Spanish/English Interpretation is a fully online program we offer to students looking to take their language skills and apply it to interpreting. To get a better sense of the program, we recently spoke with a current student, Patricia Juárez. She comes to the program having spent a career as a bilingual teacher in the Sacramento area. We spoke to her about her experience in the program and why she decided to pursue a new career.

Spanish/English Interpretation Student Patricia Juárez

What was your career background prior to joining the program?
My father used to tell me, "Sacramento was just one point on a map," so I always tried to travel. After graduating from the University of Minnesota, I traveled to several countries to study language around the world. I studied in Morocco, Egypt, Mexico and Spain, before settling back close to home in Watsonville where I began working as a language teacher. I've been here ever since working as a bilingual teacher for the last 20 years.

What made you want to pursue training in Spanish/English Interpretation?
There's a certain point when you study language, it just gets to be more grammar and more literature, so this program looked interesting to me as something different. Every week there was a different case so it's really been a great way to build vocabulary and fluency.

How is it different teaching language versus interpreting?
It's different in a few ways. One example is in interpreting, you really must pay attention to register. Especially in legal interpretation, you must make sure you're not being too casual. If the attorney is being formal you must be formal too. You can't paraphrase, you have to say exactly what that person is saying in the same tone. So, if they're using slang you must do that as well.

What were some of your favorite moments from the program?
On of my instructors, Eric Bishop, would give us feedback every week. He'd give us written and taped feedback on what we said during an assignment. So, he would listen to our recorded assignments, pause and give us feedback on those segments where we needed help. He had to do that with every student, so it took a lot of dedication.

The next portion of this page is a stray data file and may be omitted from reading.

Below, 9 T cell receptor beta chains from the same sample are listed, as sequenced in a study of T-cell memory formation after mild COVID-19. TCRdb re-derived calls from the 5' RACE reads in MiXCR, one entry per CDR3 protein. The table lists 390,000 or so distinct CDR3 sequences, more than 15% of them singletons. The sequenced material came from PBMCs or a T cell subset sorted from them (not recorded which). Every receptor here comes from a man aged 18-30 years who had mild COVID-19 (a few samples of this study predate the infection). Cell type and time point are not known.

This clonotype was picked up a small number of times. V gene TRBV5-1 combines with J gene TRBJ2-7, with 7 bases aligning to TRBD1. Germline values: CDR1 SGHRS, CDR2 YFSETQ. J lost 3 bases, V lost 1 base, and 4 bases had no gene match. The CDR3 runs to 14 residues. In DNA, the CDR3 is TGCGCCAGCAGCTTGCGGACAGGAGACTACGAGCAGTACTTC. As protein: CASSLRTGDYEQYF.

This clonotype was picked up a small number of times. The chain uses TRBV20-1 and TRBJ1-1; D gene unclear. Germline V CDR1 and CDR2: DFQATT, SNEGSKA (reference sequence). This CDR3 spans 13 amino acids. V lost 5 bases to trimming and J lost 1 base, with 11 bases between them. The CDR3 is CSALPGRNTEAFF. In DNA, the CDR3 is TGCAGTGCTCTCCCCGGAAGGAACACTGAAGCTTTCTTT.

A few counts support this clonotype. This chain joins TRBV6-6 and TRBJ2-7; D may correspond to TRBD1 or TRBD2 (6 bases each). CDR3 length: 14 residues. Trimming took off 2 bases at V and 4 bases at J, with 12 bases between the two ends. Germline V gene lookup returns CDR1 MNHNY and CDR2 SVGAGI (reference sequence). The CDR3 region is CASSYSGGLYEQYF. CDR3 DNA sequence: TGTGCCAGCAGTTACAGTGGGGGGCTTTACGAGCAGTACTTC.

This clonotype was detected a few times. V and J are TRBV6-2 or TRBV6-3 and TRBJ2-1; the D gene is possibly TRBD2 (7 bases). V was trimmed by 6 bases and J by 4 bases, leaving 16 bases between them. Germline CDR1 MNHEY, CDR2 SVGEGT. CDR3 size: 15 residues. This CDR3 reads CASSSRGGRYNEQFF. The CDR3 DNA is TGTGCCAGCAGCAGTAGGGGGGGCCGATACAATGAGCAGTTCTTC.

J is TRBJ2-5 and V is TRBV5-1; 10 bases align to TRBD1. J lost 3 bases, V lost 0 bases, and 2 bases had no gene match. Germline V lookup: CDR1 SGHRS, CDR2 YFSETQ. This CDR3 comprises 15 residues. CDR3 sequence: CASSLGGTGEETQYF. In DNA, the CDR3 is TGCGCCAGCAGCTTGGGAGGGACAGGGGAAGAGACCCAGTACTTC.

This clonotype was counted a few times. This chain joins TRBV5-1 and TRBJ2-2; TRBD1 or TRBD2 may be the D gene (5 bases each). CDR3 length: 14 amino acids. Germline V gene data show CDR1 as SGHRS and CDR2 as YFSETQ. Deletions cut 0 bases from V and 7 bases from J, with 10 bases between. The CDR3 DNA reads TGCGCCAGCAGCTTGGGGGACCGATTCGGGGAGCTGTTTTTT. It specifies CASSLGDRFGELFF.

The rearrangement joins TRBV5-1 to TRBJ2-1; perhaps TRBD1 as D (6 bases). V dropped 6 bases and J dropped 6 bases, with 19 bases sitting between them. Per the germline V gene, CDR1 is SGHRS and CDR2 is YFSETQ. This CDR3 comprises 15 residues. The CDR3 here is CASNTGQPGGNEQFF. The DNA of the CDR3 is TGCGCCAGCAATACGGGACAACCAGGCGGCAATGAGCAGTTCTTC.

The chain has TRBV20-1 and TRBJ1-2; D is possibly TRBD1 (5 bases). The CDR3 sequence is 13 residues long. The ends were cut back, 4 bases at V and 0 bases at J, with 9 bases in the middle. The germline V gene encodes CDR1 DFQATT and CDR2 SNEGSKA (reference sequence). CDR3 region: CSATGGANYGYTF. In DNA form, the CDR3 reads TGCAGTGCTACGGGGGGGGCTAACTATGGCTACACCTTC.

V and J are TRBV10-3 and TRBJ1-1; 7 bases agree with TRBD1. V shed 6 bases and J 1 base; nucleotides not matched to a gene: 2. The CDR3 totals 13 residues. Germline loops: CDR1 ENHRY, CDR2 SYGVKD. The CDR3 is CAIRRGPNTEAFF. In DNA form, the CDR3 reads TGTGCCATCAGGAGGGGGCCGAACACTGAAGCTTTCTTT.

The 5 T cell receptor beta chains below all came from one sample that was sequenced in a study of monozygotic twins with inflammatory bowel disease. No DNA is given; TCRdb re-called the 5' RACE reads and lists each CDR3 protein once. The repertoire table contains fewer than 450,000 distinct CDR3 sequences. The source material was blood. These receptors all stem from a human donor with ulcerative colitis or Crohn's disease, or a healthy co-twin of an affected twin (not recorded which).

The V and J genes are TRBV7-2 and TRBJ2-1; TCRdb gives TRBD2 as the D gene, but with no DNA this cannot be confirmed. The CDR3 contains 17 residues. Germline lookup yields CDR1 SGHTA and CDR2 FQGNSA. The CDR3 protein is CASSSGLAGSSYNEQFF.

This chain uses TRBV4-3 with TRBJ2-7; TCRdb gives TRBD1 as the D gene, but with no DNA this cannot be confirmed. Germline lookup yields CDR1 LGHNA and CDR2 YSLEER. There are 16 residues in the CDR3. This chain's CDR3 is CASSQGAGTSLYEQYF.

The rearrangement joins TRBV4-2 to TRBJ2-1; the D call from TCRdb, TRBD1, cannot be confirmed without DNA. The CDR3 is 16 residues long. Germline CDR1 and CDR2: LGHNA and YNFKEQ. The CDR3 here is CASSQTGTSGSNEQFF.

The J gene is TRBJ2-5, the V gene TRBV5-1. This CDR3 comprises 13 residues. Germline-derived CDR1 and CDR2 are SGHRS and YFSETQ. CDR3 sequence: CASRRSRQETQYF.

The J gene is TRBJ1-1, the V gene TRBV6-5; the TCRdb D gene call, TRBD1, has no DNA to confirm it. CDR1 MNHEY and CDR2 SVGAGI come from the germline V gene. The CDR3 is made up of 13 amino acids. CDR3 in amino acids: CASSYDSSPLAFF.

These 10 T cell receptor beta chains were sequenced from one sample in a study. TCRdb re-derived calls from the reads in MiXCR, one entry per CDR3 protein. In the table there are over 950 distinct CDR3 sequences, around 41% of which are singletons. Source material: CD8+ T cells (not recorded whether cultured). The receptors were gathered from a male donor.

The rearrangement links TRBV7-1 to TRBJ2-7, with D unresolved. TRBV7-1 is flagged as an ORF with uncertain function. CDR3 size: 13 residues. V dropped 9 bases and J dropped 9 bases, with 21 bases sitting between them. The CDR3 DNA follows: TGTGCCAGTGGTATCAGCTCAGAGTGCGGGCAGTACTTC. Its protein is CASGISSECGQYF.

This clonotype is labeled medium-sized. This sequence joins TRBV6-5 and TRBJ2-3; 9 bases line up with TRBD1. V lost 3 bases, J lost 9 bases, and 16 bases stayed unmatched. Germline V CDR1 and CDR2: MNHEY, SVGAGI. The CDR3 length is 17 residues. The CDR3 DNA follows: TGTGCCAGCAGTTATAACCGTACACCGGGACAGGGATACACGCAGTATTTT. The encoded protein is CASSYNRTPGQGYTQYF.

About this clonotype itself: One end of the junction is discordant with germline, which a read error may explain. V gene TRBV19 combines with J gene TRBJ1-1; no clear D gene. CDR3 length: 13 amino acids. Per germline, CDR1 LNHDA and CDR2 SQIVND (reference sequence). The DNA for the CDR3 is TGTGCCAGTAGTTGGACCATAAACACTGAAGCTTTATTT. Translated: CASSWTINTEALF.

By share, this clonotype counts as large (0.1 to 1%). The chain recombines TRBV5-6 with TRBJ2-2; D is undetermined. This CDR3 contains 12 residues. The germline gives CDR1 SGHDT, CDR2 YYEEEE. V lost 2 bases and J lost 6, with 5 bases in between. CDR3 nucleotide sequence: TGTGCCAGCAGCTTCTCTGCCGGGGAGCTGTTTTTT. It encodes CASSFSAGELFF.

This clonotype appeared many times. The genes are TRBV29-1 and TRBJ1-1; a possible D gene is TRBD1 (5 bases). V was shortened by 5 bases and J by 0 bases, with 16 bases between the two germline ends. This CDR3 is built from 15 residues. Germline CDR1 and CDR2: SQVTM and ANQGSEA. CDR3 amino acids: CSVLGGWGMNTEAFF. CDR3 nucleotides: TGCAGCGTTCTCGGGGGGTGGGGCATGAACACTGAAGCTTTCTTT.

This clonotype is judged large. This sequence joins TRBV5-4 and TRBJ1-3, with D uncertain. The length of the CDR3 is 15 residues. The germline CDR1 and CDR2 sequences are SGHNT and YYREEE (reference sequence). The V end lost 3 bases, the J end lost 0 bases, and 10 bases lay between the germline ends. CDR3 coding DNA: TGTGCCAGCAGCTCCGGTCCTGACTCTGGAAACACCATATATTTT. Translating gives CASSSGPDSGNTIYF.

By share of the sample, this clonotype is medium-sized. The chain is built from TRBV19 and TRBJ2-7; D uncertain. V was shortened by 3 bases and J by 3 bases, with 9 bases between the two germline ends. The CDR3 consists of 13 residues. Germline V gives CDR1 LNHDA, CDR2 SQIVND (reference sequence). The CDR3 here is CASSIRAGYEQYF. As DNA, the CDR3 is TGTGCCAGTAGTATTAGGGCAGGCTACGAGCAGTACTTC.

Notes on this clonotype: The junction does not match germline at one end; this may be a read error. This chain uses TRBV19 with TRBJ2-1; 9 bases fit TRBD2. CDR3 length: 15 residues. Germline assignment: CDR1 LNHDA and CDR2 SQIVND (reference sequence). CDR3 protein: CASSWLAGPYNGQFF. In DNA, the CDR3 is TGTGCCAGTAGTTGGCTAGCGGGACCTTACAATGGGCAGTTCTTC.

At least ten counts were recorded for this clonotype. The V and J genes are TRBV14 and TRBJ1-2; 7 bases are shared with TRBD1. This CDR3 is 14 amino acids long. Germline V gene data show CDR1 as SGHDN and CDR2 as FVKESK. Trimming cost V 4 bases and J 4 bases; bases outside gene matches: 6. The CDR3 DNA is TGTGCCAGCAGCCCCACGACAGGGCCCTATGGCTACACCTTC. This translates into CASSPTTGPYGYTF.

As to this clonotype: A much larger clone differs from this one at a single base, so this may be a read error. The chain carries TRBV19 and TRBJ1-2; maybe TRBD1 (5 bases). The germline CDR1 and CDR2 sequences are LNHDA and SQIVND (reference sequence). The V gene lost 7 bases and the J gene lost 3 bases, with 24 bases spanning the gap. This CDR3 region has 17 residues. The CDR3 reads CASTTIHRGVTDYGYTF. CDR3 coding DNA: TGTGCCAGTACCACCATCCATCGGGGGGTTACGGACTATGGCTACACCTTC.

What are some of the skills you gained in the program?
I've been a Spanish teacher for most of my career but even still this program really taught me how to quickly recite what someone said with accuracy. Speed is very important because you can only be about four or five words behind the person you're interpreting.

How was it taking a fully online course?
It has been an adjustment. I was worried about not being able to get that one-on-one feedback structure, but I really felt like I got great feedback here. The instructors really spend so much time answering questions online and always made themselves available for online video conferences.

What do you hope to do after you graduate?
I think post-teaching, maybe instead of going into substituting like a lot of retired teachers, I can be a court interpreter. Currently, I belong to the California Association of Bilingual Education and I've had the chance to do interpreting at our conferences. I've been doing keynote interpretation for the Association which has really helped fine tune my speed and fluency. So, I've had a lot of opportunity to interpret before I graduate. I believe the opportunities will go a long way in getting me ready for job opportunities once I complete the program.